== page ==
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Chances rising the Bank of England will start buying assets again in March: poll

A bus passes the Bank of England in the City of London February 23, 2013. REUTERS/Neil Hall
A bus passes the Bank of England in the City of London February 23, 2013. REUTERS/Neil Hall

By Jonathan Cable

LONDON (Reuters) - Chances are rising that the Bank of England will decide to start buying assets again next week to support an economy teetering on the brink of a third recession in four years, a Reuters poll found on Thursday.

The poll of 64 economists, taken Feb 26-28, gave a median 40 percent probability the central bank would inject another wave of cash into the money supply next week, on top of the 375 billion pounds ($567.5 billion) of new money it has already pumped in.

That is higher than the 35 percent probability in a snap poll taken a week ago after minutes from the February meeting showed three of the nine Monetary Policy Committee (MPC) members - including outgoing Governor Mervyn King - voted for 25 billion pounds of additional bond purchases.

Even if March is not the trigger, there is a 60 percent chance they will unleash a fresh wave of cash - known as quantitative easing (QE) - before the year is out, up from 51 percent in last week's poll.

"It will depend on the itsy bitsy stuff (the data) and whether the pound goes up or down in the last few days so I am quite agnostic over the exact month but I think they will go soon," said Michael Saunders at Citi. He predicted the MPC will eventually pump in 450 billion pounds.

Sarah Hewin, economist at Standard Chartered, agreed.

"It is a close call, but we think that there will be a majority in support of QE in the coming months, and sooner rather than later," she said.

King and Paul Fisher, the Bank's executive director for markets, joined long-standing dove David Miles this month in arguing for an increase in bond purchases to 400 billion pounds from 375 billion pounds.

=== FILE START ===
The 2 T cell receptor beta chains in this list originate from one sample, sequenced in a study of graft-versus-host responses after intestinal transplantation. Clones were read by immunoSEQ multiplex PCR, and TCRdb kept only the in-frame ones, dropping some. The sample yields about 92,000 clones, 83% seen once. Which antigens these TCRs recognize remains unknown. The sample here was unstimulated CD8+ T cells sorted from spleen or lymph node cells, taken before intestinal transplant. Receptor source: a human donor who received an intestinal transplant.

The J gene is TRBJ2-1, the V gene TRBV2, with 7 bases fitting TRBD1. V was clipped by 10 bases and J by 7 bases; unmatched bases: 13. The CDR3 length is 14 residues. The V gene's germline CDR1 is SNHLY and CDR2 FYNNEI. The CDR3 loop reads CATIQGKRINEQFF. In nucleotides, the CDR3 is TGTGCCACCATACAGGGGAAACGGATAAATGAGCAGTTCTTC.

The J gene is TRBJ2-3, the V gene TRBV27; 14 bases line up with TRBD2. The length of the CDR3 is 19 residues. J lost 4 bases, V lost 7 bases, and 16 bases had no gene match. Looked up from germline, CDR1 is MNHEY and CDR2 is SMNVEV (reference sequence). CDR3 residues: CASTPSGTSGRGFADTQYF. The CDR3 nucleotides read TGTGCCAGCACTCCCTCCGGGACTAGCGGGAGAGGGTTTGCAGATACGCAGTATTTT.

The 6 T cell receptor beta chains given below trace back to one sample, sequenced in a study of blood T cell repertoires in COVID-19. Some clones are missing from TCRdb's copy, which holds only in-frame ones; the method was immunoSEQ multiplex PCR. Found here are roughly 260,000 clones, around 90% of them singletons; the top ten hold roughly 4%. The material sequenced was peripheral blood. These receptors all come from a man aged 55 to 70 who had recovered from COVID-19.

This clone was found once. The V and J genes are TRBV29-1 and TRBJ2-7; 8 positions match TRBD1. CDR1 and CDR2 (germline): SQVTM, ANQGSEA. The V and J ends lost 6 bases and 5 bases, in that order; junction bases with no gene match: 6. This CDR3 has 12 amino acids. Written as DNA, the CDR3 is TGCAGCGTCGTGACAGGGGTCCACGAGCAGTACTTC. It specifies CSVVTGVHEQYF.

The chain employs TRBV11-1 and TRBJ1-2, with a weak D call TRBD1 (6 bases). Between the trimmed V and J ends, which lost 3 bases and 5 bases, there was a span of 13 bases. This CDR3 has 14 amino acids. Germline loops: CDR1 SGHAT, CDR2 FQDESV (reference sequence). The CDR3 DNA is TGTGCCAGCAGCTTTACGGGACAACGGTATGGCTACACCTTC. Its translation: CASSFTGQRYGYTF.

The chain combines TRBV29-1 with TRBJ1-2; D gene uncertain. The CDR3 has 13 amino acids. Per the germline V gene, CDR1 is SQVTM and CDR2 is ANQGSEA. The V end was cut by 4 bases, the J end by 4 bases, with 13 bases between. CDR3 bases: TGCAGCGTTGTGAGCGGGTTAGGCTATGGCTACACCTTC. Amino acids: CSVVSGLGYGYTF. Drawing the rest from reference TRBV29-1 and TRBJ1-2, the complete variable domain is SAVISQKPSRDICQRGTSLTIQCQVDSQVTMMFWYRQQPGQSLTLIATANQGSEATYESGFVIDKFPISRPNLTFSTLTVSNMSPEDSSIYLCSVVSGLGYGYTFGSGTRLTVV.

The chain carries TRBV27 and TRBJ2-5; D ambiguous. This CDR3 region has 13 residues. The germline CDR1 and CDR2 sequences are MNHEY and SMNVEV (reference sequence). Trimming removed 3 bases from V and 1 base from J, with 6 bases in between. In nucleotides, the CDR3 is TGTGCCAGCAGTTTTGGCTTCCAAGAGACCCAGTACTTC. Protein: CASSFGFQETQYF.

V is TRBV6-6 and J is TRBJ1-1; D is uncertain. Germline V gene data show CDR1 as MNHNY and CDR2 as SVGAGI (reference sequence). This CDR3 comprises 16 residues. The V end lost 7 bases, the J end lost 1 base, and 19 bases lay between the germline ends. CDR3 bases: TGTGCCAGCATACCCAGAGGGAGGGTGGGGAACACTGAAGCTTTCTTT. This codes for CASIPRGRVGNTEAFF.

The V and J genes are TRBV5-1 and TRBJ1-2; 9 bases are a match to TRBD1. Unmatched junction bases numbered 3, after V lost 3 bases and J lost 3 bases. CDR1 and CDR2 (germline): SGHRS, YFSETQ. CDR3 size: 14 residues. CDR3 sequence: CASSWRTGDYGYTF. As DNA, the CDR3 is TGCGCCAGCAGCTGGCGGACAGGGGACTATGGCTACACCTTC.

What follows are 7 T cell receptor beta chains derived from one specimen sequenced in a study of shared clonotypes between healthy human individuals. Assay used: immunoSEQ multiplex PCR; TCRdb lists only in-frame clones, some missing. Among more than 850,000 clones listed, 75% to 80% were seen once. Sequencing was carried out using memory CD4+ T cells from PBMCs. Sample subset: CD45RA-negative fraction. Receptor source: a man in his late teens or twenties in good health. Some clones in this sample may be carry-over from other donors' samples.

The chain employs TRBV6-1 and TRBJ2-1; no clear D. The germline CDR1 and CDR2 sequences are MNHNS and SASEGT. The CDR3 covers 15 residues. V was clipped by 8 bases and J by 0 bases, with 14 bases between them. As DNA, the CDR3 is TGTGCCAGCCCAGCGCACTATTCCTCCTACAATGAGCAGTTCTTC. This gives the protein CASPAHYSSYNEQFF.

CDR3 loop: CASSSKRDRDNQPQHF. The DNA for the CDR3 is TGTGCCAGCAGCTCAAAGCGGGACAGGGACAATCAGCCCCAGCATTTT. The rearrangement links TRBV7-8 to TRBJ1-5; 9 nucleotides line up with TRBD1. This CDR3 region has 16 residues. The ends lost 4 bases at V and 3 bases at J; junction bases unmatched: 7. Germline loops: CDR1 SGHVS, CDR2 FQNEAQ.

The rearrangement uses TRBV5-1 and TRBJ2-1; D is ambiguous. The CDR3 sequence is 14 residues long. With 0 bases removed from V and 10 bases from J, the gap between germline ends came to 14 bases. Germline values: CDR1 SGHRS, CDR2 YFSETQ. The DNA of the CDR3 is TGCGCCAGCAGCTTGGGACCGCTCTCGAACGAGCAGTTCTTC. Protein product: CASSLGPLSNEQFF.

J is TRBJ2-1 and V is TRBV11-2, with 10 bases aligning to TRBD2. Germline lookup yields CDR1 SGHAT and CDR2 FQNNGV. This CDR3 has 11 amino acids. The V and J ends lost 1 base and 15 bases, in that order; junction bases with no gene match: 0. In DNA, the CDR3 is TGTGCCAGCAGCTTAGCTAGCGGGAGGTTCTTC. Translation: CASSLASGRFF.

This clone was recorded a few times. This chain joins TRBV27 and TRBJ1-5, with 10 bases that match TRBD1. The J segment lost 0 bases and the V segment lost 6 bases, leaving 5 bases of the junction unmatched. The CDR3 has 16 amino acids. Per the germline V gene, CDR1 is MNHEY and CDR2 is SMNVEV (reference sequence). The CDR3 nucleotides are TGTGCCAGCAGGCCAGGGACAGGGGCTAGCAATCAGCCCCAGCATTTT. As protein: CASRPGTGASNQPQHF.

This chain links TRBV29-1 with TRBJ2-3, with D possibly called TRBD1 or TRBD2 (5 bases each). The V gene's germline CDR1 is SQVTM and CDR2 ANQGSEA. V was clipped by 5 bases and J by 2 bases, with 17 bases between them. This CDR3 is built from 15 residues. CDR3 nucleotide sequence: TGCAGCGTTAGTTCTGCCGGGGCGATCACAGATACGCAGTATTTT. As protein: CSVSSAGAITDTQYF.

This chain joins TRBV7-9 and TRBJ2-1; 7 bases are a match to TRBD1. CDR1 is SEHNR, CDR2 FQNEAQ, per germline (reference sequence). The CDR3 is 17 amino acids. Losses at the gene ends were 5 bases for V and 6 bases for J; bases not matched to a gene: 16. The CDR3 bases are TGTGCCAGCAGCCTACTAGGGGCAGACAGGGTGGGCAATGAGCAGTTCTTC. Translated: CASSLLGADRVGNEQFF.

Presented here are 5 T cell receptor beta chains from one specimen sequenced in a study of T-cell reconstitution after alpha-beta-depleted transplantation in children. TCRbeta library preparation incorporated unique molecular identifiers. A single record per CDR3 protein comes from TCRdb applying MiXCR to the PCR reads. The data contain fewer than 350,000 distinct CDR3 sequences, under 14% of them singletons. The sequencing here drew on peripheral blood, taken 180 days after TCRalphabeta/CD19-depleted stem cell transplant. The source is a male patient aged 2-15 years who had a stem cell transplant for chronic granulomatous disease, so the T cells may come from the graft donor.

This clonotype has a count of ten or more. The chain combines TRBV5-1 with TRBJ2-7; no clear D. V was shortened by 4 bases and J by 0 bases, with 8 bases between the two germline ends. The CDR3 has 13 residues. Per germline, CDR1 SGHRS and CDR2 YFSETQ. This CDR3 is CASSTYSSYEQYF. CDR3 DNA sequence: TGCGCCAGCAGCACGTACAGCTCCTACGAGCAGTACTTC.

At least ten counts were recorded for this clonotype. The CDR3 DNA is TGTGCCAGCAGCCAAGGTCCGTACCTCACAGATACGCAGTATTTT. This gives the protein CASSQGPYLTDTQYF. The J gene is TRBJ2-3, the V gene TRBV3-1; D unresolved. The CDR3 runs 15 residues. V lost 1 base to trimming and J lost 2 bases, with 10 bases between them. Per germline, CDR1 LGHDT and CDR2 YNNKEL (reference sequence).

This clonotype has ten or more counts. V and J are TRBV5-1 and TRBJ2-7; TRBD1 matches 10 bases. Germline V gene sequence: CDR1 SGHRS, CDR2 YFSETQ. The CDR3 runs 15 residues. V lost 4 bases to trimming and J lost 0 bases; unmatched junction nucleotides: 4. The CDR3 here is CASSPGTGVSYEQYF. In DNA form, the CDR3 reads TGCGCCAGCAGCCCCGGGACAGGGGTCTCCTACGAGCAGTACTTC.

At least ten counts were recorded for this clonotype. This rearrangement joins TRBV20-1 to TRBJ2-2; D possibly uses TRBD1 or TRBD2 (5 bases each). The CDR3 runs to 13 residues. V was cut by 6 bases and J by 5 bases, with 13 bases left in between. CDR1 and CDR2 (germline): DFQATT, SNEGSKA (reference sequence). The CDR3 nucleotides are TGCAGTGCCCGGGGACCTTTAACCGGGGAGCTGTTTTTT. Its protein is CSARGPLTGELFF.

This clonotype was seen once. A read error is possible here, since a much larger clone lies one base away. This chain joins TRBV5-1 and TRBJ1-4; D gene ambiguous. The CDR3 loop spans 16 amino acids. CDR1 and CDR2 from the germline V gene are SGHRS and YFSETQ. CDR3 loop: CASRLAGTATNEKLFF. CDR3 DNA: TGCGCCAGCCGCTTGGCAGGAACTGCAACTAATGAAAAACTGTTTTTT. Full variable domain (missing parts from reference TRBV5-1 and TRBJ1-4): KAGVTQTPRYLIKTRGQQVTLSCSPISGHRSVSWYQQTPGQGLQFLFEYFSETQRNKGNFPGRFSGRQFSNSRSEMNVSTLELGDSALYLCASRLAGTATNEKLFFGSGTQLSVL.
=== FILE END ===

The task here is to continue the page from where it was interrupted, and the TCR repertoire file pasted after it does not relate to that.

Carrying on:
Deputy Governor Charles Bean said on Wednesday the Bank stood "ready to take further such action should it be warranted", a day after Fisher suggested the bank should buy more government bonds and over a longer period.

February marks the fourth time King has been in a minority since he became governor in 2003. The last time was in June last year - when there was a 5-4 split. The following month, a majority backed a 50 billion pound increase in asset purchases.

The BoE's QE program has been on ice since then.

"Past experience suggests that when more than one MPC member pushes for additional QE, the committee tends to deliver. For that reason, it does look likely that we will see additional asset purchases," said Peter Dixon at Commerzbank.

But he was highly skeptical it would do any good.

"Whilst this issue looks set to run and run, I am increasingly reminded of Einstein's definition of insanity - repeating the same process over and over again in the expectation of different results."

Britain's economy has broadly flat-lined over the last two years. After contracting by 0.3 percent in the dying months of 2012, if it shrinks again in the current quarter it would again meet the traditional definition of recession.

The poll suggested the Bank will only buy another 25 billion pounds, for 400 billion total, to support an economy that has suffered through two recessions in four years.

The pound slumped to a two-and-a-half year low against the dollar on Monday after ratings agency Moody's stripped the UK of one of its prized triple-A ratings and is down nearly 7 percent this year, lending support to exporters.

As in most recent polls the BoE is not seen shifting rates from the record low of 0.5 percent it chopped them to back in March 2009 until at least October next year - the end of the forecast horizon.

Indeed, only seven of the 64 economists polled see any movement in rates before then.

There has, in the meantime, been a sudden flowering of new ideas at the Bank of England, with everything from negative interest rates to a long-term commitment to bond-buying said to be up for discussion.

(Polling by Ashrith Rao Doddi and Sarmista Sen. Editing by Jeremy Gaunt.)

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